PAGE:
Speaking about the band’s music, Edd said: “There’s a lot of comedy, a lot of tongue in cheek and a lot of Welsh influences that go through our music.”

Edd, who grew up in the market town and still has loved ones in the Brecon area, moved to Kent around nine years ago.

While the rocker said it was a shame Harleys is no longer around, he believes The Foundry is a great addition to the town as a live music venue.

The band is made up of Ian on lead guitar, drummer Paul and bassist Gram who also performs backing vocals.

Gram also has family in the Brecon area who he is hoping to visit around the time of the concert.

Edd, who is the band’s vocalist and rhythm guitarist, said he is the “brainchild” who helps to push the band along with Gram.

The former Brecon High School student said he is hopeful that there will be a good crowd at the concert.

Motor Raider has been in the process of completing its “Invicta Tour” of the London and Kent area over the summer.

Edd said: “As an extra stop, we thought we’d do an exclusive Welsh date and we thought that, for our very first Welsh date, we had to do it in my hometown.

“For me, it’s a hero’s return although I’m not sure anyone else will see it as that – we are planning to come back to Wales again in future, but nothing has been set yet.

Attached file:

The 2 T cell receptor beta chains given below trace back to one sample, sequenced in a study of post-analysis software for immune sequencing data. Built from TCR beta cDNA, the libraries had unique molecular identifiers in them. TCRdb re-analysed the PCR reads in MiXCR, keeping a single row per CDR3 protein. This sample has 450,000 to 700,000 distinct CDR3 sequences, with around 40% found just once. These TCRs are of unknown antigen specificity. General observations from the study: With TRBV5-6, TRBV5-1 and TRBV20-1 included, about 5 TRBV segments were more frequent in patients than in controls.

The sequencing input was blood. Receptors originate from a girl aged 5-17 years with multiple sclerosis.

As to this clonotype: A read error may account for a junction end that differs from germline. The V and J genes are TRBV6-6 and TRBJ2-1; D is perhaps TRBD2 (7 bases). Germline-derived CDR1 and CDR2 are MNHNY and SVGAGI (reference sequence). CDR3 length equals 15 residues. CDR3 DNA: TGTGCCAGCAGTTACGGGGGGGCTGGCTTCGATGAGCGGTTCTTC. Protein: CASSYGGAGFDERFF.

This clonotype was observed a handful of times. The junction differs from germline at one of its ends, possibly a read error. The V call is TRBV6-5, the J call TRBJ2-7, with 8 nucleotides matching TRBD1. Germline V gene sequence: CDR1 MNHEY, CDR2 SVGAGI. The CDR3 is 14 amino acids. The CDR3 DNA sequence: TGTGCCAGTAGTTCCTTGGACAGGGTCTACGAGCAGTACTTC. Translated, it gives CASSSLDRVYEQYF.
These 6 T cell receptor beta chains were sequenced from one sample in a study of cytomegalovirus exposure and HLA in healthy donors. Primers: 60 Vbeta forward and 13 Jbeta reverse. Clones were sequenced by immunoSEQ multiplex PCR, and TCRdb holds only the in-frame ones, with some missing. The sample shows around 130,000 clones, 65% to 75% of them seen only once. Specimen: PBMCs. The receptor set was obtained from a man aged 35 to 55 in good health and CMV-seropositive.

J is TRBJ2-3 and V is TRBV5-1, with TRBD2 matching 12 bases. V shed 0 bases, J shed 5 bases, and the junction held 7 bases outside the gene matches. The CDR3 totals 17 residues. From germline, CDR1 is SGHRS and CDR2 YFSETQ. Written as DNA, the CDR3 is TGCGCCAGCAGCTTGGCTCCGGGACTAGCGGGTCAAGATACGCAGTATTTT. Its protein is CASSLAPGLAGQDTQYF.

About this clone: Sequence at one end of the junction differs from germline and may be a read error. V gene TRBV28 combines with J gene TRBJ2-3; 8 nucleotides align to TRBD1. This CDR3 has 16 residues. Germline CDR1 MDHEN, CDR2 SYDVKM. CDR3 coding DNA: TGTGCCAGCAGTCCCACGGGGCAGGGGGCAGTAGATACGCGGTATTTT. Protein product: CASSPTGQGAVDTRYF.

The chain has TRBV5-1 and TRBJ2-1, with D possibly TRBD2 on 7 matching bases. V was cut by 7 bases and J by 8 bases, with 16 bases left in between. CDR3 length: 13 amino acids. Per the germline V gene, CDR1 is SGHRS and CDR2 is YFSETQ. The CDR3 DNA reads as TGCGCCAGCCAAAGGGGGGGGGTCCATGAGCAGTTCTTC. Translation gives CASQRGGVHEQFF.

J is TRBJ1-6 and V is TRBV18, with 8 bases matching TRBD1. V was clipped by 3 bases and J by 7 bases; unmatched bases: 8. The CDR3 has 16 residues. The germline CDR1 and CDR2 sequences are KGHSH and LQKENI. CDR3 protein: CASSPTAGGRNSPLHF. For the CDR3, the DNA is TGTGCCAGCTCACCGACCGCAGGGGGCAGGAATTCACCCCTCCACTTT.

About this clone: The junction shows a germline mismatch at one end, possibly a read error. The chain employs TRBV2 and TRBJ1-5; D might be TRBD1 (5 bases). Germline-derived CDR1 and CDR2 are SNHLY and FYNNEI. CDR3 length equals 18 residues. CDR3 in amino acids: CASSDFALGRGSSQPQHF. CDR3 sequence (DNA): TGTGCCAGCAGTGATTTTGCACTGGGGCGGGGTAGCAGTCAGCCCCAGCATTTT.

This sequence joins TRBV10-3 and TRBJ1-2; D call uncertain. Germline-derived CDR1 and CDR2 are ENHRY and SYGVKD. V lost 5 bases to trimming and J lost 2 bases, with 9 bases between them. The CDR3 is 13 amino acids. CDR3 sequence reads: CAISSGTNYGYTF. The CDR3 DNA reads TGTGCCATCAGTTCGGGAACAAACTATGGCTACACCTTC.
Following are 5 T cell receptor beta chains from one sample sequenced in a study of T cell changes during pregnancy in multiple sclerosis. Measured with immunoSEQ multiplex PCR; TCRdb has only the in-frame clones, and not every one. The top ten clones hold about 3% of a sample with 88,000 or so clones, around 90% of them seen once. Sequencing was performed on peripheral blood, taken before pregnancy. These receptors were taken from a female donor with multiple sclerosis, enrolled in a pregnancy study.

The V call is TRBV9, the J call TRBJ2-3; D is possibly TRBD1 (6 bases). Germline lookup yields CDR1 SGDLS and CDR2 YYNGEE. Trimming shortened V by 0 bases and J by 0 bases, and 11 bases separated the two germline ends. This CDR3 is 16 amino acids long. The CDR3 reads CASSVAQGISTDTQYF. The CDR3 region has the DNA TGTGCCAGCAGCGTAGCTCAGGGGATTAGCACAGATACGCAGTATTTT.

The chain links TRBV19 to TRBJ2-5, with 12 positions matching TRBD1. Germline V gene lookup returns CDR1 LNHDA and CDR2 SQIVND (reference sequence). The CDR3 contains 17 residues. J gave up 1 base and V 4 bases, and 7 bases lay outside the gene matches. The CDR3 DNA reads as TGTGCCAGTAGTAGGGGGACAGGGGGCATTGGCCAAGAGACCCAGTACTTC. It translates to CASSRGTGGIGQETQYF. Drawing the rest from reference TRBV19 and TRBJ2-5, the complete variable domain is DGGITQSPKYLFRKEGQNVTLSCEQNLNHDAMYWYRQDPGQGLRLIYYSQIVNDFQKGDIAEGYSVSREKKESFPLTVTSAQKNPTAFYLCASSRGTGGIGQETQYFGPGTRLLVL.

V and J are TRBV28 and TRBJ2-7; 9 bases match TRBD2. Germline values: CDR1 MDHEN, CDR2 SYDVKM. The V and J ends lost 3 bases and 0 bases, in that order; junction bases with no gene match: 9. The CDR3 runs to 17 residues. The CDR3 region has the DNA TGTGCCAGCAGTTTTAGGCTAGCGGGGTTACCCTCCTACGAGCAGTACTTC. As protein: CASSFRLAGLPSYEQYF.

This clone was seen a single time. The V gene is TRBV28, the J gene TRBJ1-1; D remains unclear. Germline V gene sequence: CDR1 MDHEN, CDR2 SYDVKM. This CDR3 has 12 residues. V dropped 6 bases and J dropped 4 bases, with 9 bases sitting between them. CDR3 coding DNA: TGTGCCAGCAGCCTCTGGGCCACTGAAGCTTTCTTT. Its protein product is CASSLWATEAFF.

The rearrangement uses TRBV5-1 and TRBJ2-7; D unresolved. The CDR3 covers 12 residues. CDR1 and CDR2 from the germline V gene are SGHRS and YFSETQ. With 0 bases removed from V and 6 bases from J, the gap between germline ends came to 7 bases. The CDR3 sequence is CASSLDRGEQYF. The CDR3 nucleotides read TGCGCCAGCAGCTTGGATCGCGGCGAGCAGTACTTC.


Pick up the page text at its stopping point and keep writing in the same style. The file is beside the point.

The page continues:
“We’re planning on a couple of dates in Swansea, but we just wanted to get this first one out of the way – most of the lads in the band, they’ve all been to Wales, but it will be nice to get them down to Brecon.”

Motor Raider, which is part of the new wave of classic rock, takes inspiration from bands such as The Darkness, Tenacious D, and Electric Six.

Edd said: “We also take inspiration from bands like Those Damned Crows, Stereophonics and a little bit of Tom Jones - not that you can hear it - but he’s definitely a big influence of mine.

“I’m a big fan of Welsh bands and Welsh singers and Tom’s a national treasure at this point.”

The band, which has almost 2,000 Facebook followers, has so far released an EP, an album called The Big Pit and a few singles – it also has its upcoming album New Classic Rock.

Motor Raider is also on Spotify where it features five of its singles – Forty Five, Hot N Heavy, Lava, Black Jar, Hotel Road along with a Christmas single from last year.

The group of rockers came together in March 2020, just before the start of the first Covid lockdown.